Learnings of a lifetime

words: Dr Bill Webster

Happy New Year!

On my birthday in November, I wrote a piece on my Facebook page based on some of the lessons I have learned in my life thus far that I felt were important:

We learn more from struggle than from success

I think my biggest life lessons have come in the midst of struggle and challenge. While I can honestly say I have had a good life, I am also aware that I have known my fair share of heartaches and disappointments.

But while it was not easy going through it, I am honestly thankful for the struggle, which helped me to find the determination and even stubbornness to keep going. Life is never without struggle, and courage only comes in the midst of it. As Mary Tyler Moore said: “You can’t be brave and courageous if you’ve only had wonderful things happen to you.”

But in the struggle we find strength, and in the triumph we find our true selves.

Even more important than that, I have refused to let my life be defined, derailed or destroyed by negative events, circumstances or even people I have faced, or when life didn’t work out the way I had expected or hoped.

It’s not what we gain, but what we give

I have had the great privilege of being able to assist literally tens of thousands of people with grief support over the years, personally and through our resources. Realising one’s life has in some small way made a difference to people is really the greatest satisfaction.

All of which helped me conclude that life is defined not so much by what you get as what you give. No one is given a ‘good life’. Life is the gift – it is what we do with it that defines whether we regard it ‘good’ or ‘not so great’.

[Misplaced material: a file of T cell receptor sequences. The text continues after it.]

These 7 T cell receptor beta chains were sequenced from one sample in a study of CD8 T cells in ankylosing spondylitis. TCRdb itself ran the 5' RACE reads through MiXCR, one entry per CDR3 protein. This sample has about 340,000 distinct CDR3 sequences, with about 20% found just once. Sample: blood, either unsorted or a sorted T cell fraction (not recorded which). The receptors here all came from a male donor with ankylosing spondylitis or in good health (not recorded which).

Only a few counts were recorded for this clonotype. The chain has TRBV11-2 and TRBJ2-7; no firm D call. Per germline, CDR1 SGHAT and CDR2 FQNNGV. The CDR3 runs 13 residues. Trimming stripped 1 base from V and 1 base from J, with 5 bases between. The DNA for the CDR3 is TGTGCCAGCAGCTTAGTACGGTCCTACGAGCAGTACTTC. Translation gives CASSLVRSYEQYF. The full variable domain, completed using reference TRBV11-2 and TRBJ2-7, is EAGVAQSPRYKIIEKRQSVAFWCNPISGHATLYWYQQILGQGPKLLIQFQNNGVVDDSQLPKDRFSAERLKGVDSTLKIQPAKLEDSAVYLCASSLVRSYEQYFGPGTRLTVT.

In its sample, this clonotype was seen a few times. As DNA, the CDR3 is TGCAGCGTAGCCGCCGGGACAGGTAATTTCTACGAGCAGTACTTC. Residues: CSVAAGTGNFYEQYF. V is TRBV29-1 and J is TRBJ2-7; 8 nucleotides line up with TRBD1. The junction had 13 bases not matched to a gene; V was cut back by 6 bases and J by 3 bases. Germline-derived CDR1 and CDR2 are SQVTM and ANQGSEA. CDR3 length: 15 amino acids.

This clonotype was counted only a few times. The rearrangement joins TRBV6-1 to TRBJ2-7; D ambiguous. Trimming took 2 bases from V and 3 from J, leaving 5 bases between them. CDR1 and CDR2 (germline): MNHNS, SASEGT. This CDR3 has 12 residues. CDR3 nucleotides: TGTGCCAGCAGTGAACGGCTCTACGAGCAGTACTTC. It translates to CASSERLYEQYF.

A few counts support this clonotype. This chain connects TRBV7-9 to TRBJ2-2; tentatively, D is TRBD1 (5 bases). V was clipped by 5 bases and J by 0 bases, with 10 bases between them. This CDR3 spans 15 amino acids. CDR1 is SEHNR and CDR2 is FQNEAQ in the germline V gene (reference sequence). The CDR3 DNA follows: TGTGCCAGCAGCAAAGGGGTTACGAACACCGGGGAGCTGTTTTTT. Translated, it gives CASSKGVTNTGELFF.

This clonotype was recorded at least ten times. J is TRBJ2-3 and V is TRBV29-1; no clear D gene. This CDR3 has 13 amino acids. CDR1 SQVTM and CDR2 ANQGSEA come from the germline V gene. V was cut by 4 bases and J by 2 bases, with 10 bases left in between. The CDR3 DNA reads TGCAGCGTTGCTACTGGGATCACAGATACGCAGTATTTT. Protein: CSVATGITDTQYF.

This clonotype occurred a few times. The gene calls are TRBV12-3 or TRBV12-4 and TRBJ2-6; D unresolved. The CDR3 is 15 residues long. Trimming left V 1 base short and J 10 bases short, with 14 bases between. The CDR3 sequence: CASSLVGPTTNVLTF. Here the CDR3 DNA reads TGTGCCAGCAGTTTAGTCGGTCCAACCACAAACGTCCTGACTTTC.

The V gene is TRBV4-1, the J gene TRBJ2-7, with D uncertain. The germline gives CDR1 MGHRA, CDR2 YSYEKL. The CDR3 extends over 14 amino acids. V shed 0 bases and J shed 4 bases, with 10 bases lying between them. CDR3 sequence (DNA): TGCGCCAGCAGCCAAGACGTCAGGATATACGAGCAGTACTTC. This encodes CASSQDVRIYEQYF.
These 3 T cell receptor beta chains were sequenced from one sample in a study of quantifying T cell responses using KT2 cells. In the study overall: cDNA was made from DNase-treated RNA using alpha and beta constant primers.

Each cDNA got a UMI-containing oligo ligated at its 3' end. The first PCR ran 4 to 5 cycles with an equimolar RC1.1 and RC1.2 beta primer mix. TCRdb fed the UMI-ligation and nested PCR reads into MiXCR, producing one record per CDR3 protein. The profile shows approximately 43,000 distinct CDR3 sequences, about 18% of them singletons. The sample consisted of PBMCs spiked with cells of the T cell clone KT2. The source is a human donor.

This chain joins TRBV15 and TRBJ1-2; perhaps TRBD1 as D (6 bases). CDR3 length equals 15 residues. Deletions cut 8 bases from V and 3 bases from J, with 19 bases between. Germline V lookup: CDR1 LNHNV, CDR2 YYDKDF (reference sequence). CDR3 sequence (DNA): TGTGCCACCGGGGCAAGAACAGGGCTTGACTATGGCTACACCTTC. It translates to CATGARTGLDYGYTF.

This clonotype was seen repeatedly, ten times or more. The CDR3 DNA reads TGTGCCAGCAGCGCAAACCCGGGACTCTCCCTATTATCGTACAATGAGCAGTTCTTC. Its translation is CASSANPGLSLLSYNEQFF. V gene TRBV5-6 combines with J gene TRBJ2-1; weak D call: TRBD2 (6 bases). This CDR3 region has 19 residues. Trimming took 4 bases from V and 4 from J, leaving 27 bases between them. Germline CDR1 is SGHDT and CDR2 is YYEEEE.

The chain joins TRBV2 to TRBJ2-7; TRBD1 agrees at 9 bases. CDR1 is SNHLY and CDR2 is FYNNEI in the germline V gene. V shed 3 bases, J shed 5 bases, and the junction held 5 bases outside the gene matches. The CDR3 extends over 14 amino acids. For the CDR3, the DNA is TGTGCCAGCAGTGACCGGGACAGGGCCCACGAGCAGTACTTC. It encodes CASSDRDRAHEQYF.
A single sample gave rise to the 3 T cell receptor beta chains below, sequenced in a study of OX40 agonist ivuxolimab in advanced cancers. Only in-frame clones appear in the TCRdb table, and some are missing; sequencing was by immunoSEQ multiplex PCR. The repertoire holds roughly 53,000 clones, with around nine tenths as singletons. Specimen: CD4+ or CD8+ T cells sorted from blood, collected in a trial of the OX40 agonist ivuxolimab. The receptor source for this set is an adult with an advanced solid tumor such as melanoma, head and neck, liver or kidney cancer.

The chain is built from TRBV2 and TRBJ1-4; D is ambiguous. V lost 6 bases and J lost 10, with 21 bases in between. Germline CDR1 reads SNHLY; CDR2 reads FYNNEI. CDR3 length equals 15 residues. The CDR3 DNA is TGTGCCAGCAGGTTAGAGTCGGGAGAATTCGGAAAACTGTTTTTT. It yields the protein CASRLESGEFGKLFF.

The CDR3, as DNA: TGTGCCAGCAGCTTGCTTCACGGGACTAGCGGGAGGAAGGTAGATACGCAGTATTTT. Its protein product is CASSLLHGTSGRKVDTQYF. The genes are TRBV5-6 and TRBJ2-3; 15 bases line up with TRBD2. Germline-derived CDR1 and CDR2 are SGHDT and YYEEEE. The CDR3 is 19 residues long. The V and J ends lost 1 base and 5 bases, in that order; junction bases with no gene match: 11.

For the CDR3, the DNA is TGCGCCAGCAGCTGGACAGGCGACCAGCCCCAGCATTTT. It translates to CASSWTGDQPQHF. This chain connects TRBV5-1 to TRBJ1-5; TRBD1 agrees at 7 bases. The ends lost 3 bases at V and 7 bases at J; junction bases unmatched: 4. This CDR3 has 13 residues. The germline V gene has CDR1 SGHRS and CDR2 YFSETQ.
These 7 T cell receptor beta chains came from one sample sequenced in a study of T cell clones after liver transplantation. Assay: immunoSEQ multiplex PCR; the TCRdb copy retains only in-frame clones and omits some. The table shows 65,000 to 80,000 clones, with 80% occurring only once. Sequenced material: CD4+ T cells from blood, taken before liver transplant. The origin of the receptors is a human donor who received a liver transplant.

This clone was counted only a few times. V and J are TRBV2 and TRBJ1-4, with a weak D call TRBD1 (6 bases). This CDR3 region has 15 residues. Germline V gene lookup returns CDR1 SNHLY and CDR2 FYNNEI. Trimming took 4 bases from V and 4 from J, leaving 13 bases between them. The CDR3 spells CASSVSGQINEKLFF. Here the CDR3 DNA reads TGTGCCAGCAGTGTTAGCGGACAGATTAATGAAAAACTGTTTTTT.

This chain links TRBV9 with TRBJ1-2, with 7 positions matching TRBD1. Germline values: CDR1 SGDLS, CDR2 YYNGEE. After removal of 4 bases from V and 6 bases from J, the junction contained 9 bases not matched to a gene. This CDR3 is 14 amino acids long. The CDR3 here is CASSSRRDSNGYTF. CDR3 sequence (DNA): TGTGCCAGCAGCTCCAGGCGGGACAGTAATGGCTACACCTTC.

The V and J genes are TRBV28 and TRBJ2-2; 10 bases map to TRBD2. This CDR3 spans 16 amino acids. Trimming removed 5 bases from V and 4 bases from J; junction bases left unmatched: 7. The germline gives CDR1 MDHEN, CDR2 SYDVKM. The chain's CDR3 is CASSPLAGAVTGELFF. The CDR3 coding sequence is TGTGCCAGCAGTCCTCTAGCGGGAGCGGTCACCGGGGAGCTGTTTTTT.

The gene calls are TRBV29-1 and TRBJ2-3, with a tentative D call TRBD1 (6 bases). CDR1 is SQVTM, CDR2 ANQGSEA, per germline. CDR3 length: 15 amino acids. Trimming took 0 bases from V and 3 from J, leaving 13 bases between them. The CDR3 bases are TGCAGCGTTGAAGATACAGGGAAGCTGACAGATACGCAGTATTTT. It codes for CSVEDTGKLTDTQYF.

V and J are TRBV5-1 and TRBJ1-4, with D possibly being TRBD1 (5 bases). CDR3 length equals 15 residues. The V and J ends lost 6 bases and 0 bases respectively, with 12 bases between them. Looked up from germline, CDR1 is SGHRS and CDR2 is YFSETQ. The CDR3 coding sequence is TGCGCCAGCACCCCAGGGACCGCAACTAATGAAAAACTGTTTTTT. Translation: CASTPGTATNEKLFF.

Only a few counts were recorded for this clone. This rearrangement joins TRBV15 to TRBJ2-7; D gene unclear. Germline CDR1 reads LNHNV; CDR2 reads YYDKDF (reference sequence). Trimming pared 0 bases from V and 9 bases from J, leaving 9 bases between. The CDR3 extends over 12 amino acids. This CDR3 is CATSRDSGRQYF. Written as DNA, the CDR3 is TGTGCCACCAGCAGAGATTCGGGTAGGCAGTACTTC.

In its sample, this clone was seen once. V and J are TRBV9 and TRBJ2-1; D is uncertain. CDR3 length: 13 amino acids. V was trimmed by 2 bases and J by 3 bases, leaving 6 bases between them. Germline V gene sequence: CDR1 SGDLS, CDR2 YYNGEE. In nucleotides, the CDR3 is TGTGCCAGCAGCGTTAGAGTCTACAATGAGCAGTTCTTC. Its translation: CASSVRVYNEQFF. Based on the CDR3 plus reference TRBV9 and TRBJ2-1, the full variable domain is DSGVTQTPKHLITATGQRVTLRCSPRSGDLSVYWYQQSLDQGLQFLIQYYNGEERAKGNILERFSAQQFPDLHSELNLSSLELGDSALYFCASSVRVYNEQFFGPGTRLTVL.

A Henry David Thoreau saying, often quoted by Leo Buscaglia, has inspired me for years: “Oh, to reach the point of death, and realise you never really lived.”

From that I learned that death is not the greatest tragedy in life; a life unlived is the greatest loss. Everyone dies, but not everyone fully lives. I have come to believe that at the point of death, we will be more disappointed by the things we didn’t do than the things we did.

It’s all about priorities

So what is really important for you in 2017? You and I hear many eulogies. Never have I heard anyone at the end of life say “Gee, I wish I had spent more time at the office!” More often than not, they wish they had done more with their family or taken more time to stop and smell the roses.

So spend time with the people you care about. Make dates with your spouse. I know this goes without saying, but that is exactly the point. All too often, life goes without saying or doing. You make appointments with your clients and you would never dream of cancelling or not showing up. So make an appointment with your spouse, friends, kids or grandkids. Don’t let stuff crowd out what really matters.

Grandparents have so much life experience and history to share within a short window of opportunity, so I make it a priority to visit my grandchildren often – four times last year, and I plan even more in 2017.

So what if I have to fly 3,000 miles to visit them. Air fares are not cheap, but believe me, the rewards are priceless – and I am not talking about Air Miles here.

All too quickly the people we care about grow up, grow old and are gone, and you will wish you had done more with and for them. We have to live 2017 like it were our last, but learn as if it was just the beginning.

And so, as Christopher Robin said to Winnie the Pooh: “Promise me you’ll always remember: ‘You’re braver than you believe, and stronger than you seem, and smarter than you think’.”

Promise that you will try to remember that for yourself in 2017.

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